The report, titled Tax Avoidance by For-Profit Aged Care Companies: Profit Shifting on Public Funds, from the Tax Justice Network and commissioned by the Australian Nursing & Midwifery Federation found that the six largest aged care providers in Australia received more than $2.17 billion in government subsidies in the 2017 financial year, making up 72 per cent of the more than $3 billion made in revenue.
Also revealed, was that Australia’s largest provider Bupa made more than $663 million in 2017 with 70 per cent of that flowing from government funding. At the same time, the company paid its employers and suppliers nearly $3 million less.
“Aged care is in crisis, yet Australia’s biggest aged care providers are clearly putting profits ahead of their responsibility to ensure safe and dignified care for the elderly,” said the federal secretary of the ANMF, Annie Butler.
“When contrasted with what we know about the aged care crisis in Australia, and increasing evidence of chronic understaffing, this report shows us that for-profit providers do have the financial capacity to improve staffing to deliver safer and more effective care for residents but they are choosing to focus on maximising profit rather than providing safe staffing levels.
“These for-profit providers can no longer cry poor.”
However, Bupa says it complies with all applicable laws and reinvests profits back into its services.
A spokesperson said: "Bupa is committed to complying with Australian tax laws, ensuring tax is paid in line with all applicable laws and practices. Bupa paid $114 million in income tax on taxable income of $391 million for the year ended 31 December 2016.
"While we have some international related party debt to fund the expansion of our businesses, we consider our associated tax positions are in line with Australian tax law and practices.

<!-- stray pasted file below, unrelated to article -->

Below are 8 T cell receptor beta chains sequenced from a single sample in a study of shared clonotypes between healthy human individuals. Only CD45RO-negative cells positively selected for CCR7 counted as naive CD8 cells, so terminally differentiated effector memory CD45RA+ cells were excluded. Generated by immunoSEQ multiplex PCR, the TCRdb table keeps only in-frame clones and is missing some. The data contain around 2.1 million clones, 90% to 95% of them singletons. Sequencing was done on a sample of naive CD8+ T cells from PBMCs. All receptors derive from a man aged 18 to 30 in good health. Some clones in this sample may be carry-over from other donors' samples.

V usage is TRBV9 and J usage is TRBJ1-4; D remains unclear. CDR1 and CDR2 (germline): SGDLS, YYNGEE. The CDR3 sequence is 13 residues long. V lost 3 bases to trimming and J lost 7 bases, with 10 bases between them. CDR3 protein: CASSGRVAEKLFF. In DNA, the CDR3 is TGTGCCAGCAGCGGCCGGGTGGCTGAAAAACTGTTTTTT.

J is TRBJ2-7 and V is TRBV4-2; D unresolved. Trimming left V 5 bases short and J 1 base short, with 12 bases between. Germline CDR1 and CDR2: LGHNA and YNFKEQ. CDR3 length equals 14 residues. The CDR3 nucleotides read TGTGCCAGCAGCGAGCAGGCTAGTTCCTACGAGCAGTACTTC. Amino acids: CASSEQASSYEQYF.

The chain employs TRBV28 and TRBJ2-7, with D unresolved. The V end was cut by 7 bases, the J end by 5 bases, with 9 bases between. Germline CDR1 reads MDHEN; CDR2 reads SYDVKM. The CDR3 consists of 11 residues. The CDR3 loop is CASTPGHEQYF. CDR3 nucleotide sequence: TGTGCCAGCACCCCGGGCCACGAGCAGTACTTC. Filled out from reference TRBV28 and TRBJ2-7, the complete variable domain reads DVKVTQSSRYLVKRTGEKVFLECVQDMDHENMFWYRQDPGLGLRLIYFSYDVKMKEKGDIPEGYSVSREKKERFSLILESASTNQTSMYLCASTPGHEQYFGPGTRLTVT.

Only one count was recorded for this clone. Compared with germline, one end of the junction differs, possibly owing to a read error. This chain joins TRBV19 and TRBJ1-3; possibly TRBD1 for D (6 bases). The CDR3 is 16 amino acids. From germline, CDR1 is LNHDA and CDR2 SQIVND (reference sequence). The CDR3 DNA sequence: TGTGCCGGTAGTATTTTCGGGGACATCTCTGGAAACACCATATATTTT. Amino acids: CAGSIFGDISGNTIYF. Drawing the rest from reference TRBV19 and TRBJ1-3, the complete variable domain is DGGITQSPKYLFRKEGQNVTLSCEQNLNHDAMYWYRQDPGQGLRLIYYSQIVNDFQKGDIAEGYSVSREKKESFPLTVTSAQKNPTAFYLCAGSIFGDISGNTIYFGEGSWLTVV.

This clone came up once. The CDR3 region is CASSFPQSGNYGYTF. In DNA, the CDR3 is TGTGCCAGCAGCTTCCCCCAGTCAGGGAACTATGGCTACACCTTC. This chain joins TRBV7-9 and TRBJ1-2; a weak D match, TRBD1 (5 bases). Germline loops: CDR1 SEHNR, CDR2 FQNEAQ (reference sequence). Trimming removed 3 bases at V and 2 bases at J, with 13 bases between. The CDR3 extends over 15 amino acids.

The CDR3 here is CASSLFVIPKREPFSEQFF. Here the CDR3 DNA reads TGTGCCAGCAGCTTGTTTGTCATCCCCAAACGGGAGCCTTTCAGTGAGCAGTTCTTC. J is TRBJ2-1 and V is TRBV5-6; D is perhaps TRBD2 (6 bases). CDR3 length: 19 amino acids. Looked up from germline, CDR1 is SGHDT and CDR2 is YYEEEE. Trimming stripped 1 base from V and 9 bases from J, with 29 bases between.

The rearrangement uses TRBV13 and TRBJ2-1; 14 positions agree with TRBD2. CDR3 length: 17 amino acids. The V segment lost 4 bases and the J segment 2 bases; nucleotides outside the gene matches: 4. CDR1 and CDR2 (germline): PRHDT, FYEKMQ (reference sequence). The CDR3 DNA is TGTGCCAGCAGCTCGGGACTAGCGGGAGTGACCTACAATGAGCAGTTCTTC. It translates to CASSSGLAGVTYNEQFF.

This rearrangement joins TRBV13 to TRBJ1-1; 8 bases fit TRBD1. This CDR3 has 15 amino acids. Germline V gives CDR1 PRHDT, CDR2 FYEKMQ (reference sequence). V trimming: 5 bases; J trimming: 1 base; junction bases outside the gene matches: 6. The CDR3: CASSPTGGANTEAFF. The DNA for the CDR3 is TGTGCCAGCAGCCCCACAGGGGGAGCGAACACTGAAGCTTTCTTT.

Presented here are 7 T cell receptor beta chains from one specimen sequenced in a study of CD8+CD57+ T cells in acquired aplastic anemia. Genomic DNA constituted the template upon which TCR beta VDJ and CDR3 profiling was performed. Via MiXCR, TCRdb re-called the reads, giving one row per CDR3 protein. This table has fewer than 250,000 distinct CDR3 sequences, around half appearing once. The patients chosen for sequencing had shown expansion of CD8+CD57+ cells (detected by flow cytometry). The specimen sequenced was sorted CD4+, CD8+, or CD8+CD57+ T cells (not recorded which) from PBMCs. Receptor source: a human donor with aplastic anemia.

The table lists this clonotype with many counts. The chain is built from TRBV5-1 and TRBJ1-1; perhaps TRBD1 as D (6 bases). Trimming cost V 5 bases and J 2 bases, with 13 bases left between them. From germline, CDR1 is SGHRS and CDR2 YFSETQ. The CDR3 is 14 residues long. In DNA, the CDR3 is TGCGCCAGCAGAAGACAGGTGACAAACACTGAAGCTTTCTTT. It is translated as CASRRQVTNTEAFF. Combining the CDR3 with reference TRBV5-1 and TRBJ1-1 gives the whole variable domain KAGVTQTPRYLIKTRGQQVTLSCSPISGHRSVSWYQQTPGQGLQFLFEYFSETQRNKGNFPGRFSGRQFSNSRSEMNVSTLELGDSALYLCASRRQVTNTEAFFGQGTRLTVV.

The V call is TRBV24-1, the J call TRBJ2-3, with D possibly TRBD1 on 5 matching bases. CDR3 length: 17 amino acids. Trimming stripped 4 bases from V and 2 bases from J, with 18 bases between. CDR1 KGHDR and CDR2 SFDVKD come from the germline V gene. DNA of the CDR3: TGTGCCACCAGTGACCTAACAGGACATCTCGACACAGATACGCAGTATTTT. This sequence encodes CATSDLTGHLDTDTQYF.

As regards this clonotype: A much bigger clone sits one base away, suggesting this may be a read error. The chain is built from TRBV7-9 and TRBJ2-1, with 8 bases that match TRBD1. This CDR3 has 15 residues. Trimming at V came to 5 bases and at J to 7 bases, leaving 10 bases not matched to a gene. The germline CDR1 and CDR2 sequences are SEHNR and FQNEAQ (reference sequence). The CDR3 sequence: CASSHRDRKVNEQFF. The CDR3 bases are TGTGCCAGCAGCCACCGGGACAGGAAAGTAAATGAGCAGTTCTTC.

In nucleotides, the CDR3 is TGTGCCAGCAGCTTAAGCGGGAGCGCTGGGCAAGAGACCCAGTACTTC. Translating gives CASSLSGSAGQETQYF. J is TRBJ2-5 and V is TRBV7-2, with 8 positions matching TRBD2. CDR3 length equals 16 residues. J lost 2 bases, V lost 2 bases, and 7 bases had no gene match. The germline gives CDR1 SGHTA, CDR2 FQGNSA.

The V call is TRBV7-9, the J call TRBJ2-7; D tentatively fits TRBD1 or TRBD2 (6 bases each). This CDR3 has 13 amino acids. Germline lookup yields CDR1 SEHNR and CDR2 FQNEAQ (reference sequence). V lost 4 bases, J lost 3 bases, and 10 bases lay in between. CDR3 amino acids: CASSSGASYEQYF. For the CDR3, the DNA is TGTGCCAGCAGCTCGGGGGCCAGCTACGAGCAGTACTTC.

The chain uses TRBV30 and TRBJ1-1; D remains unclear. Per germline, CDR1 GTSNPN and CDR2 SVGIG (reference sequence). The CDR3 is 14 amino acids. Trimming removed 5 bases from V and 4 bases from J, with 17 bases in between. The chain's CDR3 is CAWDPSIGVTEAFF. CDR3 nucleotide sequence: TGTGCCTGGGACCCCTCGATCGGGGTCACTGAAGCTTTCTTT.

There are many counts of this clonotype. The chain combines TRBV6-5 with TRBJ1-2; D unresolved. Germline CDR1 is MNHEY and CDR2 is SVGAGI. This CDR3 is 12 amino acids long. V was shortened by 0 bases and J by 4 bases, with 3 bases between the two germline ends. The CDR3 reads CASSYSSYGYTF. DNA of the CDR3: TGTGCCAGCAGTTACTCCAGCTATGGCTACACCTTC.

"As company policy we don’t comment on our dealings with regulators. We are rigorous in managing our tax affairs to ensure compliance, reinvesting profit into health and care services for our customers, including aged care, dental, optometry and rehabilitation services."
However, as the report's author, Jason Ward noted, laws around tax loopholes, structures and discretionary trusts used to minimise tax exposure are not strong enough.
He said: “It’s also difficult to get a detailed and complete picture of the total extent to which these heavily subsidised aged care companies are avoiding paying as much tax as they should, because Australian law is not currently strong enough to ensure that their financial records and accounting practices are publicly available and fully transparent.”
According to the report, corporate tax avoidance is a serious global issue as global trade is now practised between the subsidiaries of multinational corporations, as opposed to separate companies.
This has meant these corporations have been able to set up complex tax structures to shift profits away from where they were made and into low- or no-tax regions.
“As a result, government budgets have been depleted and public services have been cut or are under pressure despite growing needs. This is the case with aged care funding and other public services in Australia.”
How's it done?
The report highlighted the way stapled securities, and similar structures, are used to shift profits and minimise tax.
In this structure, Mr Ward explained, at least two related securities are “stapled” together before being traded as one security.
Stapled securities are often used by real estate companies to stable a property management company to a trust which holds the property, thereby distributing the rental income as dividends to shareholders.
The trust isn’t taxed and shareholders are responsible for income tax on their dividends earned, opening up tax advantages for the company and shareholders.
The management company in this example is taxed at the 30 per cent corporate tax rate. If rental income or payments to trusts come from related parties within the same structure, companies can avoid corporate income tax payments by shifting income to the trust.
The ATO last year warned taxpayers that it was “reviewing arrangements which attempt to fragment integrated trading businesses in order to re-characterise trading income into more favourably taxed passive income. [The] concern arises where a single business is divided in a contrived way into separate businesses… These arrangements have the potential to erode the corporate tax base.”
The report noted that the use of tax loopholes by Australia’s aged care providers occurs at a time when the system is already dealing with the strain of an ageing population that will only continue to grow.